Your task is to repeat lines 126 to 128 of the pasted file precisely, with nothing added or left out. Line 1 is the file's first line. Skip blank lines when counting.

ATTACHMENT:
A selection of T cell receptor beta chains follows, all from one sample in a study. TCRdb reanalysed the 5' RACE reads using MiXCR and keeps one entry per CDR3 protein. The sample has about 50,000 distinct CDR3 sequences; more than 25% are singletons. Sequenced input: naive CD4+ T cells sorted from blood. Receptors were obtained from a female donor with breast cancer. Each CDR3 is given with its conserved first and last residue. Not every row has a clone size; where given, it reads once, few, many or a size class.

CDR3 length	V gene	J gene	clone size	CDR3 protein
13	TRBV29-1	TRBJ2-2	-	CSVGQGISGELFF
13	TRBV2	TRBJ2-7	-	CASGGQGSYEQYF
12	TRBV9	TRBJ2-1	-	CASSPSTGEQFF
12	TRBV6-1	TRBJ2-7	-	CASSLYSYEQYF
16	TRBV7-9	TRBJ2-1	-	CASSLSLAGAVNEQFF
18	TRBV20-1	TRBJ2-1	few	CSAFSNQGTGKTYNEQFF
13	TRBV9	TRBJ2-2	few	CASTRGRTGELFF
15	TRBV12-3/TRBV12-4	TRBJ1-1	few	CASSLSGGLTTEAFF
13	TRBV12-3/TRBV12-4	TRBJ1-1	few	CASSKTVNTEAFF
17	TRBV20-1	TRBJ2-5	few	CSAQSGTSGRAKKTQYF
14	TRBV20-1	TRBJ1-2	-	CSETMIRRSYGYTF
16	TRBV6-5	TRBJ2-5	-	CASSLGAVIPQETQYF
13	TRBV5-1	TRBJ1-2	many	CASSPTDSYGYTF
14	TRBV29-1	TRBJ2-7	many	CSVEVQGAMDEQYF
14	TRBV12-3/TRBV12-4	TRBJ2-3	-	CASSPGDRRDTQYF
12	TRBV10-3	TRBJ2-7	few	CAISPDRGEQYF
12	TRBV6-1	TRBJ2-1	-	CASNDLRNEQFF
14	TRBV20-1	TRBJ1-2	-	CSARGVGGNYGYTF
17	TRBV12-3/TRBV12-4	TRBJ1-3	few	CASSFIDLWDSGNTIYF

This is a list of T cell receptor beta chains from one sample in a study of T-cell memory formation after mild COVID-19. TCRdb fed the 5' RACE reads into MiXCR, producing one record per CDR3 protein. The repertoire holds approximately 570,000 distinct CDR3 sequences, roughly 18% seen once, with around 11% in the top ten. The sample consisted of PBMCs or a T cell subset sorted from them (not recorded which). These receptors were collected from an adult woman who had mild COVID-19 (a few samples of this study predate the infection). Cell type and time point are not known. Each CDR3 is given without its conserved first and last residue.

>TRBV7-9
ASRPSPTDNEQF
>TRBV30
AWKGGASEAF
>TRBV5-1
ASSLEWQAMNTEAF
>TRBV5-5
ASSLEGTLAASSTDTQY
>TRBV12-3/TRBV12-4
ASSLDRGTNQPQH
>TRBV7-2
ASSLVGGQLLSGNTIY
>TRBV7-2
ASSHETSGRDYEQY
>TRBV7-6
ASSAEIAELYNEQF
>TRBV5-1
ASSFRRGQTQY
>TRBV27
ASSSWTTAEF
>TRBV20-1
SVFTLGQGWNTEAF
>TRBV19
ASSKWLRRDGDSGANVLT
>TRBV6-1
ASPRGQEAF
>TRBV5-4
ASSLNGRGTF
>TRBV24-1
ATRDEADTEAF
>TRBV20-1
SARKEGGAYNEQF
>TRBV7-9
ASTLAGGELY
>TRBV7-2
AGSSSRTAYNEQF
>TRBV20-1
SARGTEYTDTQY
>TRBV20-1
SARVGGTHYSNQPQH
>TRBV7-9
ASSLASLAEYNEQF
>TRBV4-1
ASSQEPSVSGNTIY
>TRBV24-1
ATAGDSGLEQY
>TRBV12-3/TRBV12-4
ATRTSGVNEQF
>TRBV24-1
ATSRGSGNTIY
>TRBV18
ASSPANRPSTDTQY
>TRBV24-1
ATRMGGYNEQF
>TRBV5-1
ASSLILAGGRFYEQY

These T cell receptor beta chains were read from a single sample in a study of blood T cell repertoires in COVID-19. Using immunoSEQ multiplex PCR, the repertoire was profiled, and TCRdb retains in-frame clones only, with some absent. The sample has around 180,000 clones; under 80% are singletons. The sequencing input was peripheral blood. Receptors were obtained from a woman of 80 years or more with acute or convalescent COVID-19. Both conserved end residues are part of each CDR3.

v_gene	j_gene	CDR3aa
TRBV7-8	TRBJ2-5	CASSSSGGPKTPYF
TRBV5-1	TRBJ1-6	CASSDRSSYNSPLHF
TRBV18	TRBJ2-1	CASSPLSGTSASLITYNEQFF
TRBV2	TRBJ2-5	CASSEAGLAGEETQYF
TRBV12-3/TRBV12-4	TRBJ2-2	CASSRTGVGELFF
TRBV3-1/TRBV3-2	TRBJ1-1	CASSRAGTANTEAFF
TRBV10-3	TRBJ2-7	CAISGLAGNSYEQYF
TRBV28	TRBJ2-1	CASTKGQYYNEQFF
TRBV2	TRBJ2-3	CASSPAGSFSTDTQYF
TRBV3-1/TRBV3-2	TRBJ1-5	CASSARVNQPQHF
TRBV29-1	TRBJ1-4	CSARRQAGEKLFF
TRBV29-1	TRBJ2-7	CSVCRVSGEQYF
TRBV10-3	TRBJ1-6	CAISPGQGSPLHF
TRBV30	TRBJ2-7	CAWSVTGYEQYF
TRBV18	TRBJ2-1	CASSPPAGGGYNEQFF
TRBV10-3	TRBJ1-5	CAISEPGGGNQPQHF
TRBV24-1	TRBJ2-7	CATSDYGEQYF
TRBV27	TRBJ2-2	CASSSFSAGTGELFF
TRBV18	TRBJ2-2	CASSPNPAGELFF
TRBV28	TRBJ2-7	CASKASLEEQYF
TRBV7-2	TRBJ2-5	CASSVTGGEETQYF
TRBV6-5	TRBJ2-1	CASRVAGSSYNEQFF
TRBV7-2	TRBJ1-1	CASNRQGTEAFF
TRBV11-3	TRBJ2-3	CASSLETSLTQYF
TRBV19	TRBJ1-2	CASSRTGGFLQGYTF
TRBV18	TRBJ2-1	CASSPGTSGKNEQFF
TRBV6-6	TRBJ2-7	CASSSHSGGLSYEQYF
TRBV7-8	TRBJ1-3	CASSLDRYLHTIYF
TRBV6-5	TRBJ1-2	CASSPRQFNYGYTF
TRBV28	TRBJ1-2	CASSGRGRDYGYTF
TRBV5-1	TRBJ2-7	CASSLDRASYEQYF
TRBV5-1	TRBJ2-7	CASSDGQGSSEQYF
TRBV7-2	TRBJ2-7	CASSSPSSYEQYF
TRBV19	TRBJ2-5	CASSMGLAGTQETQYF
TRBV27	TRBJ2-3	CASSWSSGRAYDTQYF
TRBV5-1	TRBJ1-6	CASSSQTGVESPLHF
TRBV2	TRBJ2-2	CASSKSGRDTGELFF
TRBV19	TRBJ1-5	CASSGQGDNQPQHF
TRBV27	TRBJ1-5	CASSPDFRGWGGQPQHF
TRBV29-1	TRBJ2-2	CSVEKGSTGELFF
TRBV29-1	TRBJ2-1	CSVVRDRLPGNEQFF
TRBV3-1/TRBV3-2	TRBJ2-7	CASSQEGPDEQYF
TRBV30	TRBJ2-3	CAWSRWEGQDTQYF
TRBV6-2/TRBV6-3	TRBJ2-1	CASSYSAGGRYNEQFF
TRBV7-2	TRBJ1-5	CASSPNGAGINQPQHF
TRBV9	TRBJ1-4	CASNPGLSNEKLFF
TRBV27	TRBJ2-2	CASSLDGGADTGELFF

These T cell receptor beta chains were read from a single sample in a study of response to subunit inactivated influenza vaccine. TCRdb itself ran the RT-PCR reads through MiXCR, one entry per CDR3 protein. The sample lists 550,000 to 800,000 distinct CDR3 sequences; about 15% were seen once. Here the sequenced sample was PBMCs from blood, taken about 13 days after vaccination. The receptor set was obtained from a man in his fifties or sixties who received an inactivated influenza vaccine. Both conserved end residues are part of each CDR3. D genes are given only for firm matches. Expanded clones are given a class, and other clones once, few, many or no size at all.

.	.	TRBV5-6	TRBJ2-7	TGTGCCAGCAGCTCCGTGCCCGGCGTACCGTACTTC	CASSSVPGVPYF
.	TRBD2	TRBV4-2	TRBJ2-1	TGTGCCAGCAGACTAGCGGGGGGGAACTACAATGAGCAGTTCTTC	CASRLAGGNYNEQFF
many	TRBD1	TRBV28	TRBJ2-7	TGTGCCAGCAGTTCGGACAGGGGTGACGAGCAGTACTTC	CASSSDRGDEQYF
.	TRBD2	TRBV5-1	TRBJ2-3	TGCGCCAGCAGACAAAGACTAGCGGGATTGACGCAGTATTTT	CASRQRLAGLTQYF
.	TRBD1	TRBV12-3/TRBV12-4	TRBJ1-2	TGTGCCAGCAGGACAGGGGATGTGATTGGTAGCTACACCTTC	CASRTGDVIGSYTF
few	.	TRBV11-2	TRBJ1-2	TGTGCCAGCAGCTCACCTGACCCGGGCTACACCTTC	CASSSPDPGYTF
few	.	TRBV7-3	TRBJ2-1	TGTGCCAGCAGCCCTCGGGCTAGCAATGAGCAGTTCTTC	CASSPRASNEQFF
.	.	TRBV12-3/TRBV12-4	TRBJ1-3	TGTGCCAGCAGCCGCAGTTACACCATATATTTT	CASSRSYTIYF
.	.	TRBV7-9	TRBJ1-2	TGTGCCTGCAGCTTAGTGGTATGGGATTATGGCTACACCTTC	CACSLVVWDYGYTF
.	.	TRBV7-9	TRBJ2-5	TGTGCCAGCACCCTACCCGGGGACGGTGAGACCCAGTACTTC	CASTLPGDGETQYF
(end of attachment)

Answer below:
TRBV9	TRBJ1-4	CASNPGLSNEKLFF
TRBV27	TRBJ2-2	CASSLDGGADTGELFF

These T cell receptor beta chains were read from a single sample in a study of response to subunit inactivated influenza vaccine. TCRdb itself ran the RT-PCR reads through MiXCR, one entry per CDR3 protein. The sample lists 550,000 to 800,000 distinct CDR3 sequences; about 15% were seen once. Here the sequenced sample was PBMCs from blood, taken about 13 days after vaccination. The receptor set was obtained from a man in his fifties or sixties who received an inactivated influenza vaccine. Both conserved end residues are part of each CDR3. D genes are given only for firm matches. Expanded clones are given a class, and other clones once, few, many or no size at all.